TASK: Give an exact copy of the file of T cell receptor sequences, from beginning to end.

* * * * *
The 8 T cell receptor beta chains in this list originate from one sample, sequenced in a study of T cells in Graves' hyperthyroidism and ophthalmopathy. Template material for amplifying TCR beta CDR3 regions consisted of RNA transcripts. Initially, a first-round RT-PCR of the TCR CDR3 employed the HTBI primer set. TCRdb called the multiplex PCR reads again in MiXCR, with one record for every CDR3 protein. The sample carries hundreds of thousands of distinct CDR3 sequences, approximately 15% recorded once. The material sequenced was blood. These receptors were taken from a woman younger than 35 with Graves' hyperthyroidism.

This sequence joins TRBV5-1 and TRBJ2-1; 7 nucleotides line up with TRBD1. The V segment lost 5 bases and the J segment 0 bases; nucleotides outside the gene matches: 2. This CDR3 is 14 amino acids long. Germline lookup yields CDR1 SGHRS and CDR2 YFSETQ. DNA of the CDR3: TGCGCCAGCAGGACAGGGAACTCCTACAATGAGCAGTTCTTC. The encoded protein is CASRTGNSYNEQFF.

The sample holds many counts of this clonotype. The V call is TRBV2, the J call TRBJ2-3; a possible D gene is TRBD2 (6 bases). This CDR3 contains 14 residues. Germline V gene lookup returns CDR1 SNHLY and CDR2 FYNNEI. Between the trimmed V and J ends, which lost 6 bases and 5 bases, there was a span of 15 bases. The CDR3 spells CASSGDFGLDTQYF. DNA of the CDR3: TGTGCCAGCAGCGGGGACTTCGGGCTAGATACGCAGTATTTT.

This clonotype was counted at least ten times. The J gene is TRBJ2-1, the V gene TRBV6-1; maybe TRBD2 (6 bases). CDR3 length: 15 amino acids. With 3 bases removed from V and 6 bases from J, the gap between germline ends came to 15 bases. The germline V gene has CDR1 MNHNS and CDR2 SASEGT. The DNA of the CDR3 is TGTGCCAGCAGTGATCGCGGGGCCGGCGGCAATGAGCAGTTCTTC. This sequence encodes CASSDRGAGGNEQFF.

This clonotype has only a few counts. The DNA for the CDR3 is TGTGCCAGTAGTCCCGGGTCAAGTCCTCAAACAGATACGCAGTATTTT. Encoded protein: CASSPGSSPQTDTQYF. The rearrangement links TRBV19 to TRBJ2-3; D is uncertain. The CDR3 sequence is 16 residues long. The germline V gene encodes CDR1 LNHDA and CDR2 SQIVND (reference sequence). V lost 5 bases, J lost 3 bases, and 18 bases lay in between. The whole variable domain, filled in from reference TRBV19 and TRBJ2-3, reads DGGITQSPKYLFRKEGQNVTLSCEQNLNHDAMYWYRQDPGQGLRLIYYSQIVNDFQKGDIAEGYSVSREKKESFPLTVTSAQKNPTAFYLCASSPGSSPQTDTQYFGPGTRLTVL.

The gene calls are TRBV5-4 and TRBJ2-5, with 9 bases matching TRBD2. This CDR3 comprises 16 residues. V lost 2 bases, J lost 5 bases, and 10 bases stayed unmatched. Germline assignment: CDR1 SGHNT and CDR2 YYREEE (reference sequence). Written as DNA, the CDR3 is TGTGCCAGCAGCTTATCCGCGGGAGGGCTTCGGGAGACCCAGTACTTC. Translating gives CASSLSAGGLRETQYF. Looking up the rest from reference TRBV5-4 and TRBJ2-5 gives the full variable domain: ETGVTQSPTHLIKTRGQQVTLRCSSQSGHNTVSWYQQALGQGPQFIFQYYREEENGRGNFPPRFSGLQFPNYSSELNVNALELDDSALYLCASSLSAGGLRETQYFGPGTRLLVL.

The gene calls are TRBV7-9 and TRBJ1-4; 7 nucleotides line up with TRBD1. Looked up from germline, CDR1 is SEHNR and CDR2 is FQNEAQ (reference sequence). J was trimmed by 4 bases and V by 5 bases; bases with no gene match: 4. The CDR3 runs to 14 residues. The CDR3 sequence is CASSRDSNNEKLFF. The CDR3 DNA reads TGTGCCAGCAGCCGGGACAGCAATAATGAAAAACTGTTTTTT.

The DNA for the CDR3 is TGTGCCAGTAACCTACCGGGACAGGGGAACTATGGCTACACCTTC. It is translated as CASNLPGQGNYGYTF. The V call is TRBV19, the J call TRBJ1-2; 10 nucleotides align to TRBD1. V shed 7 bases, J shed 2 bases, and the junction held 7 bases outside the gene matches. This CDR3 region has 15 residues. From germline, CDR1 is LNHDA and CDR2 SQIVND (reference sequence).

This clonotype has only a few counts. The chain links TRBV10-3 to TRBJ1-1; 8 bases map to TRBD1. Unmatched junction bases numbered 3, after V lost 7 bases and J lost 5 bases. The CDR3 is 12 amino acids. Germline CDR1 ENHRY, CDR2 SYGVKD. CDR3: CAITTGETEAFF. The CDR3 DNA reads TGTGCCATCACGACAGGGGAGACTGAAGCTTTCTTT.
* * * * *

The 8 T cell receptor beta chains in this list originate from one sample, sequenced in a study of T cells in Graves' hyperthyroidism and ophthalmopathy. Template material for amplifying TCR beta CDR3 regions consisted of RNA transcripts. Initially, a first-round RT-PCR of the TCR CDR3 employed the HTBI primer set. TCRdb called the multiplex PCR reads again in MiXCR, with one record for every CDR3 protein. The sample carries hundreds of thousands of distinct CDR3 sequences, approximately 15% recorded once. The material sequenced was blood. These receptors were taken from a woman younger than 35 with Graves' hyperthyroidism.

This sequence joins TRBV5-1 and TRBJ2-1; 7 nucleotides line up with TRBD1. The V segment lost 5 bases and the J segment 0 bases; nucleotides outside the gene matches: 2. This CDR3 is 14 amino acids long. Germline lookup yields CDR1 SGHRS and CDR2 YFSETQ. DNA of the CDR3: TGCGCCAGCAGGACAGGGAACTCCTACAATGAGCAGTTCTTC. The encoded protein is CASRTGNSYNEQFF.

The sample holds many counts of this clonotype. The V call is TRBV2, the J call TRBJ2-3; a possible D gene is TRBD2 (6 bases). This CDR3 contains 14 residues. Germline V gene lookup returns CDR1 SNHLY and CDR2 FYNNEI. Between the trimmed V and J ends, which lost 6 bases and 5 bases, there was a span of 15 bases. The CDR3 spells CASSGDFGLDTQYF. DNA of the CDR3: TGTGCCAGCAGCGGGGACTTCGGGCTAGATACGCAGTATTTT.

This clonotype was counted at least ten times. The J gene is TRBJ2-1, the V gene TRBV6-1; maybe TRBD2 (6 bases). CDR3 length: 15 amino acids. With 3 bases removed from V and 6 bases from J, the gap between germline ends came to 15 bases. The germline V gene has CDR1 MNHNS and CDR2 SASEGT. The DNA of the CDR3 is TGTGCCAGCAGTGATCGCGGGGCCGGCGGCAATGAGCAGTTCTTC. This sequence encodes CASSDRGAGGNEQFF.

This clonotype has only a few counts. The DNA for the CDR3 is TGTGCCAGTAGTCCCGGGTCAAGTCCTCAAACAGATACGCAGTATTTT. Encoded protein: CASSPGSSPQTDTQYF. The rearrangement links TRBV19 to TRBJ2-3; D is uncertain. The CDR3 sequence is 16 residues long. The germline V gene encodes CDR1 LNHDA and CDR2 SQIVND (reference sequence). V lost 5 bases, J lost 3 bases, and 18 bases lay in between. The whole variable domain, filled in from reference TRBV19 and TRBJ2-3, reads DGGITQSPKYLFRKEGQNVTLSCEQNLNHDAMYWYRQDPGQGLRLIYYSQIVNDFQKGDIAEGYSVSREKKESFPLTVTSAQKNPTAFYLCASSPGSSPQTDTQYFGPGTRLTVL.

The gene calls are TRBV5-4 and TRBJ2-5, with 9 bases matching TRBD2. This CDR3 comprises 16 residues. V lost 2 bases, J lost 5 bases, and 10 bases stayed unmatched. Germline assignment: CDR1 SGHNT and CDR2 YYREEE (reference sequence). Written as DNA, the CDR3 is TGTGCCAGCAGCTTATCCGCGGGAGGGCTTCGGGAGACCCAGTACTTC. Translating gives CASSLSAGGLRETQYF. Looking up the rest from reference TRBV5-4 and TRBJ2-5 gives the full variable domain: ETGVTQSPTHLIKTRGQQVTLRCSSQSGHNTVSWYQQALGQGPQFIFQYYREEENGRGNFPPRFSGLQFPNYSSELNVNALELDDSALYLCASSLSAGGLRETQYFGPGTRLLVL.

The gene calls are TRBV7-9 and TRBJ1-4; 7 nucleotides line up with TRBD1. Looked up from germline, CDR1 is SEHNR and CDR2 is FQNEAQ (reference sequence). J was trimmed by 4 bases and V by 5 bases; bases with no gene match: 4. The CDR3 runs to 14 residues. The CDR3 sequence is CASSRDSNNEKLFF. The CDR3 DNA reads TGTGCCAGCAGCCGGGACAGCAATAATGAAAAACTGTTTTTT.

The DNA for the CDR3 is TGTGCCAGTAACCTACCGGGACAGGGGAACTATGGCTACACCTTC. It is translated as CASNLPGQGNYGYTF. The V call is TRBV19, the J call TRBJ1-2; 10 nucleotides align to TRBD1. V shed 7 bases, J shed 2 bases, and the junction held 7 bases outside the gene matches. This CDR3 region has 15 residues. From germline, CDR1 is LNHDA and CDR2 SQIVND (reference sequence).

This clonotype has only a few counts. The chain links TRBV10-3 to TRBJ1-1; 8 bases map to TRBD1. Unmatched junction bases numbered 3, after V lost 7 bases and J lost 5 bases. The CDR3 is 12 amino acids. Germline CDR1 ENHRY, CDR2 SYGVKD. CDR3: CAITTGETEAFF. The CDR3 DNA reads TGTGCCATCACGACAGGGGAGACTGAAGCTTTCTTT.